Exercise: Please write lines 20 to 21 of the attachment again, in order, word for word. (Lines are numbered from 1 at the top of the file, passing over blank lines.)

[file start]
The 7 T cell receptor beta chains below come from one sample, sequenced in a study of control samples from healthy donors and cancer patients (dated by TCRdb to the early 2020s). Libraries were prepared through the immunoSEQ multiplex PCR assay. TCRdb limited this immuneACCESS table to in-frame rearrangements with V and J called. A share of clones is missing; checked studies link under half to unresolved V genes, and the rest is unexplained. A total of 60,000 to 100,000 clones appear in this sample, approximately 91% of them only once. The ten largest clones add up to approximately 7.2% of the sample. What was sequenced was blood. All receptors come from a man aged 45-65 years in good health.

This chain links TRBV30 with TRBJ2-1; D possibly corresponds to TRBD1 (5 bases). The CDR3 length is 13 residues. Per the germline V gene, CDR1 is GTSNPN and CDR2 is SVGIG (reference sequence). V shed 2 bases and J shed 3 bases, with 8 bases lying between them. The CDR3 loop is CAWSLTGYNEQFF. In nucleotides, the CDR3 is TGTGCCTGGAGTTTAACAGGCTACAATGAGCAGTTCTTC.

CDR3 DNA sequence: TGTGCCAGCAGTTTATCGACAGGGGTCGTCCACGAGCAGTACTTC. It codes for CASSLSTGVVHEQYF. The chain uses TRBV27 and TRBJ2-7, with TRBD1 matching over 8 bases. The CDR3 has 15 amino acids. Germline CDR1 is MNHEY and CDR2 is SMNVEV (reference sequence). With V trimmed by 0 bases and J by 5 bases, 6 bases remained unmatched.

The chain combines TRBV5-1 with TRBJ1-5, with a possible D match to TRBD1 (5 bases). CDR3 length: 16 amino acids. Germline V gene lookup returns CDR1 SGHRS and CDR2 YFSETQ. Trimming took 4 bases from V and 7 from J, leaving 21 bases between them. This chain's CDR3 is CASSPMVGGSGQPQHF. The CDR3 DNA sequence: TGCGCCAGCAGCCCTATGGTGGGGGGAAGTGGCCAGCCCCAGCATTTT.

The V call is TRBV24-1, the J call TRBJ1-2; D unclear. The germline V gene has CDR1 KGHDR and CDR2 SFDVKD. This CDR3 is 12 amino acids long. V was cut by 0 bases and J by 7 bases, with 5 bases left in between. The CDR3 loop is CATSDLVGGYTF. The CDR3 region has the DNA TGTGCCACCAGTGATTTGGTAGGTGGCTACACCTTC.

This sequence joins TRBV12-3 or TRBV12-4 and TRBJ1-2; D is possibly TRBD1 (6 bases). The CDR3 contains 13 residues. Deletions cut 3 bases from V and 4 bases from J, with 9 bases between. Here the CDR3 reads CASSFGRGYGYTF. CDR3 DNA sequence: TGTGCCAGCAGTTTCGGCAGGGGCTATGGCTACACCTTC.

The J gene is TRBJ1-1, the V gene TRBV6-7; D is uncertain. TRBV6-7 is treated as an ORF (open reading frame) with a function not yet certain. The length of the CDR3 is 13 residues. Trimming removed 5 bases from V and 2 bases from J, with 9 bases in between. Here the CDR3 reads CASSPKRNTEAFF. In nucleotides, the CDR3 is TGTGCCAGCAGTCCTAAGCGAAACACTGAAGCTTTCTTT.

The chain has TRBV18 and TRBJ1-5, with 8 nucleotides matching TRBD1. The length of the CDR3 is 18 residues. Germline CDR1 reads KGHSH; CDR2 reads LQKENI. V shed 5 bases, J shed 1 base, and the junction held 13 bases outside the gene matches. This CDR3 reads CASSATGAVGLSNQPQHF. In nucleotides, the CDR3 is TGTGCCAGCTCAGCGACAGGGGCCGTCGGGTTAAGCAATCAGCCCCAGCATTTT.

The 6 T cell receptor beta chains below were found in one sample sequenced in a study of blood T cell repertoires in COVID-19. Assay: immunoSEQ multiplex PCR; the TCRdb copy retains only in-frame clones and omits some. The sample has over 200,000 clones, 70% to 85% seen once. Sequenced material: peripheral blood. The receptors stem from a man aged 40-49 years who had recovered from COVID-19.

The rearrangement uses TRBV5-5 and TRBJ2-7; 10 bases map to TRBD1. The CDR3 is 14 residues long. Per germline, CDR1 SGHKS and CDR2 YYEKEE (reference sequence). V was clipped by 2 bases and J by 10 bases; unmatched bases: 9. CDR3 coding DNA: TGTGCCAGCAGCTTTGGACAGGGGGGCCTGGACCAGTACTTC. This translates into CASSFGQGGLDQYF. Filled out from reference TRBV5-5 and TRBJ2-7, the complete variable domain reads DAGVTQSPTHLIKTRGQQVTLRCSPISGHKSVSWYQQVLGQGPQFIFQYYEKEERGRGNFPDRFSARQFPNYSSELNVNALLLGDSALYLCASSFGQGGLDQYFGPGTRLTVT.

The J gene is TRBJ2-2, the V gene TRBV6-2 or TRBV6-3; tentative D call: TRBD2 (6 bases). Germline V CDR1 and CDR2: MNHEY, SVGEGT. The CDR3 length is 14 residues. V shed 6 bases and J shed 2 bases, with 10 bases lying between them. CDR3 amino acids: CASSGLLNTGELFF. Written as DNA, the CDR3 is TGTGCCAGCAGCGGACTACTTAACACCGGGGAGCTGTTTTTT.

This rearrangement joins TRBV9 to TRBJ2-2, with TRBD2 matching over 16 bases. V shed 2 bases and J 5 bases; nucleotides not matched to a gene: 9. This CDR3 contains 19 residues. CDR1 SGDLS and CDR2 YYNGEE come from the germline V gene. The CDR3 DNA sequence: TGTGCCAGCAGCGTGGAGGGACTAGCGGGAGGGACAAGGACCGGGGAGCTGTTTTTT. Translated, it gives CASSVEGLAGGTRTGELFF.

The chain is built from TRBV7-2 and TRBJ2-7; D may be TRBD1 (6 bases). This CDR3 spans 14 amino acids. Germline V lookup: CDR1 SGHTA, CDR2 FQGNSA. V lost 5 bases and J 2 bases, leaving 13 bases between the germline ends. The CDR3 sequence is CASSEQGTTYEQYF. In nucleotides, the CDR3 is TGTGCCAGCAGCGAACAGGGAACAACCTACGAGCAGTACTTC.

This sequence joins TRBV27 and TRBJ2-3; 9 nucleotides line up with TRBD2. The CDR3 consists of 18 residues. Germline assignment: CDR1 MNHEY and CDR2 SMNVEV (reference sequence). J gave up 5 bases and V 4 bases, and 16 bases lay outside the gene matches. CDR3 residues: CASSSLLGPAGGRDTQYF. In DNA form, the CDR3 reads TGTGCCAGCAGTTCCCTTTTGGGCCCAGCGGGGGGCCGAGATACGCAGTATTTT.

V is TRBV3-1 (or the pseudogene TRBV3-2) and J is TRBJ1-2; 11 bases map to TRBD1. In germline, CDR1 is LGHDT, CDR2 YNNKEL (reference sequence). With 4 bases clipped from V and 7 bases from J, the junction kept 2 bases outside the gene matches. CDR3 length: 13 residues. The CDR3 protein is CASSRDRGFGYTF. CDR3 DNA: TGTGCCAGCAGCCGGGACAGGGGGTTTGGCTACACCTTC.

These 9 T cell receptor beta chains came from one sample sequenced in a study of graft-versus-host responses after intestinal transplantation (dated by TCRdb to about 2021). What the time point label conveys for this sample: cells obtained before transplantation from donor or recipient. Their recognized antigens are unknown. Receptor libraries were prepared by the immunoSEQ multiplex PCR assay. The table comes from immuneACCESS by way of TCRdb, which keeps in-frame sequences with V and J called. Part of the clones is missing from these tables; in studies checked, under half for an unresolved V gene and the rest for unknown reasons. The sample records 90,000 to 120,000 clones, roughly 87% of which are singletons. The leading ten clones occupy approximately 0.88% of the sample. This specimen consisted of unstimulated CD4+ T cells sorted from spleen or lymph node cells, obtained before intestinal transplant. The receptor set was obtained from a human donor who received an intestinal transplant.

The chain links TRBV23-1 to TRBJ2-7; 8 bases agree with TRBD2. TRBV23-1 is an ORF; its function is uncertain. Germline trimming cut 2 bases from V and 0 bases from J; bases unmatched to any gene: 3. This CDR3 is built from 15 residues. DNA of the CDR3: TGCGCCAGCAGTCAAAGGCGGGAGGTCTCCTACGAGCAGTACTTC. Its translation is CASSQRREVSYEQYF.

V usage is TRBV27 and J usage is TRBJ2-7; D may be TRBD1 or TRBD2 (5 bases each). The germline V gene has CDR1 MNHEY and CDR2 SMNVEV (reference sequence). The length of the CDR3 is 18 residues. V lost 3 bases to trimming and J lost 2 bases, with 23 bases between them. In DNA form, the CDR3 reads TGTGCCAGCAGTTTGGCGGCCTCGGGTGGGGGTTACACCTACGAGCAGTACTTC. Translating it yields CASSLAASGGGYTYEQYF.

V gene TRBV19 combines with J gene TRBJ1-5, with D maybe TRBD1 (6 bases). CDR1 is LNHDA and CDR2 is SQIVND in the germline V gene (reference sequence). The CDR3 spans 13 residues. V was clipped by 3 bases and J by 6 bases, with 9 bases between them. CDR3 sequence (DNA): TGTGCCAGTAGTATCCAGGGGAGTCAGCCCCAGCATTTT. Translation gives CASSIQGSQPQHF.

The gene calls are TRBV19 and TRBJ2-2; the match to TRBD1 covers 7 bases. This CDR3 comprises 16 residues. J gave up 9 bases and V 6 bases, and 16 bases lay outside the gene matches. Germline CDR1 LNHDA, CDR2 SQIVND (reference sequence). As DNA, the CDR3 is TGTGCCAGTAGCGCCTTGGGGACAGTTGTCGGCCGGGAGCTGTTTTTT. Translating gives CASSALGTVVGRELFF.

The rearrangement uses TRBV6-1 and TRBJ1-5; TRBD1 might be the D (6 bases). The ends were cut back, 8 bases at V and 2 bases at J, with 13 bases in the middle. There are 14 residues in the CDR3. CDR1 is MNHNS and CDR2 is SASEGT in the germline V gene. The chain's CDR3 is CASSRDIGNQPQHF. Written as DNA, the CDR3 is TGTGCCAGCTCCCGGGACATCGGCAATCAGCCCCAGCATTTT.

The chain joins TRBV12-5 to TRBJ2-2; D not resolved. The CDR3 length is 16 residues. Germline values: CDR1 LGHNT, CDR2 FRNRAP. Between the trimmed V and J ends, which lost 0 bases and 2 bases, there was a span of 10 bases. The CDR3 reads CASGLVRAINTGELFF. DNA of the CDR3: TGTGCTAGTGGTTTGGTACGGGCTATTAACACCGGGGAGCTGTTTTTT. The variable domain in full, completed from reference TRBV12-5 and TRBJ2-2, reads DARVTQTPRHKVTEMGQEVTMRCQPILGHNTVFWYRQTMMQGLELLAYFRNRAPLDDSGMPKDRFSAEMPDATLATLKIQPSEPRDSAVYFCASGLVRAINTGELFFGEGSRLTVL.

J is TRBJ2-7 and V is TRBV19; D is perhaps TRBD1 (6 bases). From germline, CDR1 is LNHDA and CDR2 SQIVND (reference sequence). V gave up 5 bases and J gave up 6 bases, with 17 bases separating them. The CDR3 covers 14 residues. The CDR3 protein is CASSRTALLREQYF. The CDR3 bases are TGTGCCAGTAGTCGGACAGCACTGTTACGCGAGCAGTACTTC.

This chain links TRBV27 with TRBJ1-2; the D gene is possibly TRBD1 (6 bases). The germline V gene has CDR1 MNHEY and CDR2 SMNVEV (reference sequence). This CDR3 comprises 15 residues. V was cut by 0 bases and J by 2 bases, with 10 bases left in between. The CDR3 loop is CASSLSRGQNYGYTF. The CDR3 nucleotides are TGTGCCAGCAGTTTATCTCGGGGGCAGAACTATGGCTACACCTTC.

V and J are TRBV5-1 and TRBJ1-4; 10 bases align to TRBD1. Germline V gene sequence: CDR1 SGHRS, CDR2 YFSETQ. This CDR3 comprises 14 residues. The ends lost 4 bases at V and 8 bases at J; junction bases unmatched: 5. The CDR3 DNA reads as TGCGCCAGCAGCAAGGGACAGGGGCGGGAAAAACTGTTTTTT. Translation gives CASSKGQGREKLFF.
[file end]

The gene calls are TRBV19 and TRBJ2-2; the match to TRBD1 covers 7 bases. This CDR3 comprises 16 residues. J gave up 9 bases and V 6 bases, and 16 bases lay outside the gene matches. Germline CDR1 LNHDA, CDR2 SQIVND (reference sequence). As DNA, the CDR3 is TGTGCCAGTAGCGCCTTGGGGACAGTTGTCGGCCGGGAGCTGTTTTTT. Translating gives CASSALGTVVGRELFF.

The rearrangement uses TRBV6-1 and TRBJ1-5; TRBD1 might be the D (6 bases). The ends were cut back, 8 bases at V and 2 bases at J, with 13 bases in the middle. There are 14 residues in the CDR3. CDR1 is MNHNS and CDR2 is SASEGT in the germline V gene. The chain's CDR3 is CASSRDIGNQPQHF. Written as DNA, the CDR3 is TGTGCCAGCTCCCGGGACATCGGCAATCAGCCCCAGCATTTT.